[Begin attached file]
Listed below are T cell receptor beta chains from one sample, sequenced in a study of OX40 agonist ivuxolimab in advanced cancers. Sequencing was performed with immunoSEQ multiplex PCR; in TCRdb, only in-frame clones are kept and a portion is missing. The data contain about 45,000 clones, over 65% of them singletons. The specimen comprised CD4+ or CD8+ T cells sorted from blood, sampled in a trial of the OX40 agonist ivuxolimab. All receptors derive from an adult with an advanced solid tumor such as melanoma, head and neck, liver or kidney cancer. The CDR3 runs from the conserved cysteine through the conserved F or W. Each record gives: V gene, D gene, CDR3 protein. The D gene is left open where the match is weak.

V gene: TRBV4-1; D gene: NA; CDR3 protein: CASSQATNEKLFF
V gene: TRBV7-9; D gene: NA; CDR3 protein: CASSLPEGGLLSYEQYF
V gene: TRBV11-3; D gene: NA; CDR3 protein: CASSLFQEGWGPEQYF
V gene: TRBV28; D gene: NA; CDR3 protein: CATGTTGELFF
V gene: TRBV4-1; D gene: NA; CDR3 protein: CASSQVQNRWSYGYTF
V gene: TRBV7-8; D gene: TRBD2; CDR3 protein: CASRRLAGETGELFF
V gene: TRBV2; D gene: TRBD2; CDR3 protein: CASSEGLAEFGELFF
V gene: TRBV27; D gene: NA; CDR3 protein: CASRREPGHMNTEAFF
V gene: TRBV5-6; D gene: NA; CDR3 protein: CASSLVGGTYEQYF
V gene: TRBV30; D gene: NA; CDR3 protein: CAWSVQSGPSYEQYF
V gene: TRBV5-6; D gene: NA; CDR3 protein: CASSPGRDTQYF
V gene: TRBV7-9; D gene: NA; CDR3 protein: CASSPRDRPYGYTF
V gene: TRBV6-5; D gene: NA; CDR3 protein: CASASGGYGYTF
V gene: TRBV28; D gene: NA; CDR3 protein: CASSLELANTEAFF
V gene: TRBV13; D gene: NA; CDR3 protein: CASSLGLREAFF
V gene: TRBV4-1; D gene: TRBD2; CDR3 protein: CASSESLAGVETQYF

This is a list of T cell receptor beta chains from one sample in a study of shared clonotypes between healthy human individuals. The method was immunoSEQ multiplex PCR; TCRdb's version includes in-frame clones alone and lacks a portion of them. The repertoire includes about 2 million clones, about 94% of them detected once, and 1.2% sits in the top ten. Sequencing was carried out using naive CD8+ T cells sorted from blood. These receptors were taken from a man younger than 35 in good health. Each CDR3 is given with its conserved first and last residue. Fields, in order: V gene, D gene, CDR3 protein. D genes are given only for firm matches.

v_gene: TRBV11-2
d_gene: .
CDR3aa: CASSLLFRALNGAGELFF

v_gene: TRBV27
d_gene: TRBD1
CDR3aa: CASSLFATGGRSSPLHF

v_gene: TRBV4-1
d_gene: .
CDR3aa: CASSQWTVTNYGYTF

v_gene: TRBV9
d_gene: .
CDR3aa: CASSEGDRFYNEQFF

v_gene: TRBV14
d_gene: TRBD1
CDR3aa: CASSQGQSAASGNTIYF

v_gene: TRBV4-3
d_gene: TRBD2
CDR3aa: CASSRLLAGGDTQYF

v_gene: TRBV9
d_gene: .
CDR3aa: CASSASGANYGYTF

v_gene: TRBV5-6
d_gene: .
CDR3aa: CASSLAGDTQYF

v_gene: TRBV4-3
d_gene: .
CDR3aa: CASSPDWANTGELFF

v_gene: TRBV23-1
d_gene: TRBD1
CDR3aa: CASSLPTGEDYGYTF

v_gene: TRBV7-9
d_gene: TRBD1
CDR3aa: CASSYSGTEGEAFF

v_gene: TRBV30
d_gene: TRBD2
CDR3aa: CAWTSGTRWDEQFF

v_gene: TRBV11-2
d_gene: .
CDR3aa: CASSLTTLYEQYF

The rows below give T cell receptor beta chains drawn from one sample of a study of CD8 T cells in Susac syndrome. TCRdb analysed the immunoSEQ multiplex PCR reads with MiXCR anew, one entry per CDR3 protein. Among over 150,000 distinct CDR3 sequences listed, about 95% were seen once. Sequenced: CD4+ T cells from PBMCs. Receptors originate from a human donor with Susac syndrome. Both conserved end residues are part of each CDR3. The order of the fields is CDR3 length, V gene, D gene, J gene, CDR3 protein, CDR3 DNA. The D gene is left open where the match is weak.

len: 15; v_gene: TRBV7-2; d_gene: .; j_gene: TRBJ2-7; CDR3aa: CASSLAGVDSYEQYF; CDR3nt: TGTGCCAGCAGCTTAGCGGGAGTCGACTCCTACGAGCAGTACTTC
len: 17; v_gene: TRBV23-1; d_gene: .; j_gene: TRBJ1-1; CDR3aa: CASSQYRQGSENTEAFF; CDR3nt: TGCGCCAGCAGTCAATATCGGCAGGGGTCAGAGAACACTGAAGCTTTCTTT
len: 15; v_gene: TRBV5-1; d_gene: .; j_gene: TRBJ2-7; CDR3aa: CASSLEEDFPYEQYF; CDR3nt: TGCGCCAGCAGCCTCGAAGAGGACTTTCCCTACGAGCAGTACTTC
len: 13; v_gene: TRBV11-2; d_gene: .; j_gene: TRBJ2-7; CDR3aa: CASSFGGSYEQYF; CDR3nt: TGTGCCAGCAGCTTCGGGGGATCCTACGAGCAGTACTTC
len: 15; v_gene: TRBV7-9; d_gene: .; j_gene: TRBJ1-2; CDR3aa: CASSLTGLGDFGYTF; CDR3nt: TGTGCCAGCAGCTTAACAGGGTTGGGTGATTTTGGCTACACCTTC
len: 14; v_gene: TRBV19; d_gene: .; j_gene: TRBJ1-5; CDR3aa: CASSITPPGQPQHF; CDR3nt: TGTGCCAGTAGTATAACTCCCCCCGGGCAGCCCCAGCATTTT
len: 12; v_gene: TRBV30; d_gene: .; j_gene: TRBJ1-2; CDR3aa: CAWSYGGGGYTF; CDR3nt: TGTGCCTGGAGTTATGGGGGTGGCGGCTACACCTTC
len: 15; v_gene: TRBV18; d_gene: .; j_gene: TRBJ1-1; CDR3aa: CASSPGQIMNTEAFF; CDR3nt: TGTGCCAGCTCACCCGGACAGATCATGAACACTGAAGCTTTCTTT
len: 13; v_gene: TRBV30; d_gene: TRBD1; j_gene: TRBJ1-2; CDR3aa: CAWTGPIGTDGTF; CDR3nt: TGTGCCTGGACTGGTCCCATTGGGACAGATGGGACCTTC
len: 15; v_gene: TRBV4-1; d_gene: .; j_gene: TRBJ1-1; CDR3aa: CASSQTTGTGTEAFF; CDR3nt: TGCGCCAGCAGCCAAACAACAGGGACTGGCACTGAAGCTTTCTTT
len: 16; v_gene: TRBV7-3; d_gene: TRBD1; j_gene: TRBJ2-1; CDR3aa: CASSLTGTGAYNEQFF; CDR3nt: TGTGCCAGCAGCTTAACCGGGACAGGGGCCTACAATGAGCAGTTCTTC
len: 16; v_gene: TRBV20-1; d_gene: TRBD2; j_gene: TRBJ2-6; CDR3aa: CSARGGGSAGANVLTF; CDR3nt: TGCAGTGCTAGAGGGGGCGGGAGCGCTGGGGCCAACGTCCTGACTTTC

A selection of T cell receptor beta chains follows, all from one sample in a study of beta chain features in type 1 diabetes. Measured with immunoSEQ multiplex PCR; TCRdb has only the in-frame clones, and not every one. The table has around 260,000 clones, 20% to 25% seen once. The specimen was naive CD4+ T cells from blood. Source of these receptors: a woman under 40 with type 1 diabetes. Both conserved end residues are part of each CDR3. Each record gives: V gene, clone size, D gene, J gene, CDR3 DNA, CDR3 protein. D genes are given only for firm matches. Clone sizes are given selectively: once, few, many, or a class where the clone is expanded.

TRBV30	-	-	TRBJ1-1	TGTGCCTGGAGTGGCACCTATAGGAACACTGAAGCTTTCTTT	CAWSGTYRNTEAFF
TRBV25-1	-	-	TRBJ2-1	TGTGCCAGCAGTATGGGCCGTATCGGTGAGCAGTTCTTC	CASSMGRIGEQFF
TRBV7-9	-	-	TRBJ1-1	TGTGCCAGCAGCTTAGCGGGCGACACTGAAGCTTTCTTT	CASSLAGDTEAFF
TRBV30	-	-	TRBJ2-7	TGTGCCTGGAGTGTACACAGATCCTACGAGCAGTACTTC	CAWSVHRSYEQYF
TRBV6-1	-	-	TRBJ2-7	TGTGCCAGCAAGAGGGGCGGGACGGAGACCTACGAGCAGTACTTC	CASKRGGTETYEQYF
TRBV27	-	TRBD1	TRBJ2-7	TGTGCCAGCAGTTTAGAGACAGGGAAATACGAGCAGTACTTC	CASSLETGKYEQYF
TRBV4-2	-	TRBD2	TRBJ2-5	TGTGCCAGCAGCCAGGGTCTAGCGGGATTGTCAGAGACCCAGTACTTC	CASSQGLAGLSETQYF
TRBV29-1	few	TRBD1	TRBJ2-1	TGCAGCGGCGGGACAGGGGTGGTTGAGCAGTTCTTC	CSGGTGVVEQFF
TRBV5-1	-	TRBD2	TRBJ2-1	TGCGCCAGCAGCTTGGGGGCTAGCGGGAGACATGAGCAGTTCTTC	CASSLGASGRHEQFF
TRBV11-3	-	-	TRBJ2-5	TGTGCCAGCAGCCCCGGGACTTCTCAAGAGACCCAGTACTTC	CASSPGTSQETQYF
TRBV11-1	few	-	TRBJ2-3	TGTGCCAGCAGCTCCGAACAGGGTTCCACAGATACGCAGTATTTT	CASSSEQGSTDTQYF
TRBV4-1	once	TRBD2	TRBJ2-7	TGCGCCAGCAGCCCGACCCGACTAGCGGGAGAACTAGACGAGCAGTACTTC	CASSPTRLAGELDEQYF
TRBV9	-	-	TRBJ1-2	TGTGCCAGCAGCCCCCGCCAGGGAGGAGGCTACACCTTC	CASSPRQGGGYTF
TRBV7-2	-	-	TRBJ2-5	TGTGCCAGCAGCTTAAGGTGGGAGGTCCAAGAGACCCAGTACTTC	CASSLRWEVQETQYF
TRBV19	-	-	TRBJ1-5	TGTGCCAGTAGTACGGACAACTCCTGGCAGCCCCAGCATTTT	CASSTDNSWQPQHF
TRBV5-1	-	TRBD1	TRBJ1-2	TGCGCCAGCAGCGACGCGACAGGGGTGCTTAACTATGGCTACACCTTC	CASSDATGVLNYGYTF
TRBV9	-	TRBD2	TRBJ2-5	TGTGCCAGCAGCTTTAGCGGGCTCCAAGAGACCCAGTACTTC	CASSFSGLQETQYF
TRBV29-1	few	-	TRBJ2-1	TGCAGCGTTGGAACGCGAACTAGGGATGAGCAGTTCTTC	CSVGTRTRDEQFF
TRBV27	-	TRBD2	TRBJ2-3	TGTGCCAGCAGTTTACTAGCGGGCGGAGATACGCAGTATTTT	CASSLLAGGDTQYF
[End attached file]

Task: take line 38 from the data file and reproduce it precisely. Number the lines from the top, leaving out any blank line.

d_gene: .